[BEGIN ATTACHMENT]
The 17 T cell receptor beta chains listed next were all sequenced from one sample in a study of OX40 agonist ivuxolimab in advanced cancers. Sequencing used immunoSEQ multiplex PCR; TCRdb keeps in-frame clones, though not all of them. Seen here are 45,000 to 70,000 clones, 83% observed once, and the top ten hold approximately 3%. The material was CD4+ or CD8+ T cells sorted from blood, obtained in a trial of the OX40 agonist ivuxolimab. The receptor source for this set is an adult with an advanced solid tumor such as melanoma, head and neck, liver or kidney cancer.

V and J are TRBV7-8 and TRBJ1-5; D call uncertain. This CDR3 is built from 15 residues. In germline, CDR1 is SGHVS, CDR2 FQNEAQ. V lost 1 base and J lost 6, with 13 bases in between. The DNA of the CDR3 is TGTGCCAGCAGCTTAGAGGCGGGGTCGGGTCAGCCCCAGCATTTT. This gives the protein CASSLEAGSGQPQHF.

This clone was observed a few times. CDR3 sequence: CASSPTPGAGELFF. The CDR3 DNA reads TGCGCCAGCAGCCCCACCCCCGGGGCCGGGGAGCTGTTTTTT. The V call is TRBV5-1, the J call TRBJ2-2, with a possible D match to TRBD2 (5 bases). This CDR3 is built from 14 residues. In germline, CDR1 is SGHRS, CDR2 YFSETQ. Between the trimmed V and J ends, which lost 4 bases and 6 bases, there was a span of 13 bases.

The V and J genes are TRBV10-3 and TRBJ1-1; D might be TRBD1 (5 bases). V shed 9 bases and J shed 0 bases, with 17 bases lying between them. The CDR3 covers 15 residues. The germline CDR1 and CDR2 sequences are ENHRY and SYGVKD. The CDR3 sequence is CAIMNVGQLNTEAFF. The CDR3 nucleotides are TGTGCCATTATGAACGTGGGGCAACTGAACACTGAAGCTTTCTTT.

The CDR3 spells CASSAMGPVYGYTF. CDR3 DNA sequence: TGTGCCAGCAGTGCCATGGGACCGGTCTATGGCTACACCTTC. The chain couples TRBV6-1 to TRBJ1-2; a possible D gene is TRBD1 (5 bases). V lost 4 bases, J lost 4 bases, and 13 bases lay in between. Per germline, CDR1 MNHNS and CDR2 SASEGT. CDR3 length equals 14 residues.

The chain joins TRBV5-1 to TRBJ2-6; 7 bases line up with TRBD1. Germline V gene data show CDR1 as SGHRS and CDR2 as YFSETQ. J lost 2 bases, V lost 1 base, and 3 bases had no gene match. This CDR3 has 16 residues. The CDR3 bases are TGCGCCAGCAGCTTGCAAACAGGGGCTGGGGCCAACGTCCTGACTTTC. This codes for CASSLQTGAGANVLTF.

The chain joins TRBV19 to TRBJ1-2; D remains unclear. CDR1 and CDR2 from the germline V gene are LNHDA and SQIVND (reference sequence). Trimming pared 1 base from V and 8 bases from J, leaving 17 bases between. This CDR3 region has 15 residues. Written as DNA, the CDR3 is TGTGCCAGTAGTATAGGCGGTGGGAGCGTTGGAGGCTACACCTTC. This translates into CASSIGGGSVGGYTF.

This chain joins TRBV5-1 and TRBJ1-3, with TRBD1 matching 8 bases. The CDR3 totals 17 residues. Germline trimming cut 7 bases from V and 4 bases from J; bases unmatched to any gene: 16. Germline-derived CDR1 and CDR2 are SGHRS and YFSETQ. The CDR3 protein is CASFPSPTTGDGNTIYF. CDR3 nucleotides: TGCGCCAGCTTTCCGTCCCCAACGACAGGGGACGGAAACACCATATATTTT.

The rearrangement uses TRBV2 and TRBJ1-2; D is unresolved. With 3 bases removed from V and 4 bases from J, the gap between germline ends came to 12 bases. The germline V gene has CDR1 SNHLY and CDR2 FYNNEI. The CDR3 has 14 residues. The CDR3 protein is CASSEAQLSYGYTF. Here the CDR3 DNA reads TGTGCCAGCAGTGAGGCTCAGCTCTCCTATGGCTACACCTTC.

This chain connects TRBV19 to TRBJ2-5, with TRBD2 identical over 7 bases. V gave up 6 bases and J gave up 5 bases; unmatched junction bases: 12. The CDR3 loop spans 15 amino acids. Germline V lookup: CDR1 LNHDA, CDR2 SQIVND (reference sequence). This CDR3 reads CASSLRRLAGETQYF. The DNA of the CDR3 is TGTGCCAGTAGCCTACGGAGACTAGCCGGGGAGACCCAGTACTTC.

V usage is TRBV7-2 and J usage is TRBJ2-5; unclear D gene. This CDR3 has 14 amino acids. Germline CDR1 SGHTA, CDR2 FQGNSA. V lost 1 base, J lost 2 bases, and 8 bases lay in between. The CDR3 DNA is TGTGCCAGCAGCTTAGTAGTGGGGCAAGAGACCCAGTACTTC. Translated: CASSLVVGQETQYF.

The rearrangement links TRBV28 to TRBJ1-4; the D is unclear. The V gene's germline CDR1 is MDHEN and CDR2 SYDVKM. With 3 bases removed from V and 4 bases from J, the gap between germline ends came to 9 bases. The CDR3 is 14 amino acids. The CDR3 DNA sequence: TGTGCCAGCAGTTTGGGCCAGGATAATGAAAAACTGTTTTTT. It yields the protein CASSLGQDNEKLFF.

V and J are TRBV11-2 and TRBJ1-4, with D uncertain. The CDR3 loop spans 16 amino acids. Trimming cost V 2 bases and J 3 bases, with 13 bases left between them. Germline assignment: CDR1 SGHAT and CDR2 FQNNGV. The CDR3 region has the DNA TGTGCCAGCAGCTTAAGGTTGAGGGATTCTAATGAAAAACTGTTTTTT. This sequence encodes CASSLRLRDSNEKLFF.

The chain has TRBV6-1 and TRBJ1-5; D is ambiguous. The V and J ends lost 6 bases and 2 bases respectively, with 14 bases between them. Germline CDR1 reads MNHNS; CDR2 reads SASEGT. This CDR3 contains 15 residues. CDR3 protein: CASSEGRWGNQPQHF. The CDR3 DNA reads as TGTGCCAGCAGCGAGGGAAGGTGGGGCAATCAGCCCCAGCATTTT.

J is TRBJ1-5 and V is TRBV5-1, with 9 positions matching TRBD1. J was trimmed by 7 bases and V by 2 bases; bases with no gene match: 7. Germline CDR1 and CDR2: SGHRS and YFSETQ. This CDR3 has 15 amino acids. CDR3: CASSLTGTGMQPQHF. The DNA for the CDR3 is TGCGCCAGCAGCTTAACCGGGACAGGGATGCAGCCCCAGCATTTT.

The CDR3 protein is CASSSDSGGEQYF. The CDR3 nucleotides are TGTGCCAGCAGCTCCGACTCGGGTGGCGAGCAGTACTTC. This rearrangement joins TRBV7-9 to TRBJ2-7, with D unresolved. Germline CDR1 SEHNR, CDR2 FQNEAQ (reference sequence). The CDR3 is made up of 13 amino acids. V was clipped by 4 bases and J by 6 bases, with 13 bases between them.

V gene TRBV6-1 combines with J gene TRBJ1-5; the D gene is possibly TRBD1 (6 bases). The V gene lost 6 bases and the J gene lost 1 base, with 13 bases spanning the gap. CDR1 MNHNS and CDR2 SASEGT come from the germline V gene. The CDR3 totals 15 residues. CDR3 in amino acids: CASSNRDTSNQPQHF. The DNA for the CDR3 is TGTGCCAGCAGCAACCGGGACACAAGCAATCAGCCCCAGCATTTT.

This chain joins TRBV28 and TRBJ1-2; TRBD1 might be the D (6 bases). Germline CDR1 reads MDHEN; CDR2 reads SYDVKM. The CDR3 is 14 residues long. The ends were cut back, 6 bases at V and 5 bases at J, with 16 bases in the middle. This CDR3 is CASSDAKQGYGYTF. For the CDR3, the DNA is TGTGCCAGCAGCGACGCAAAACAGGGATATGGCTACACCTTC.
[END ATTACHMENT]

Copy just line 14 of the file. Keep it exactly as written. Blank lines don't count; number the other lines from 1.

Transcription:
The chain has TRBV6-1 and TRBJ1-5; D is ambiguous. The V and J ends lost 6 bases and 2 bases respectively, with 14 bases between them. Germline CDR1 reads MNHNS; CDR2 reads SASEGT. This CDR3 contains 15 residues. CDR3 protein: CASSEGRWGNQPQHF. The CDR3 DNA reads as TGTGCCAGCAGCGAGGGAAGGTGGGGCAATCAGCCCCAGCATTTT.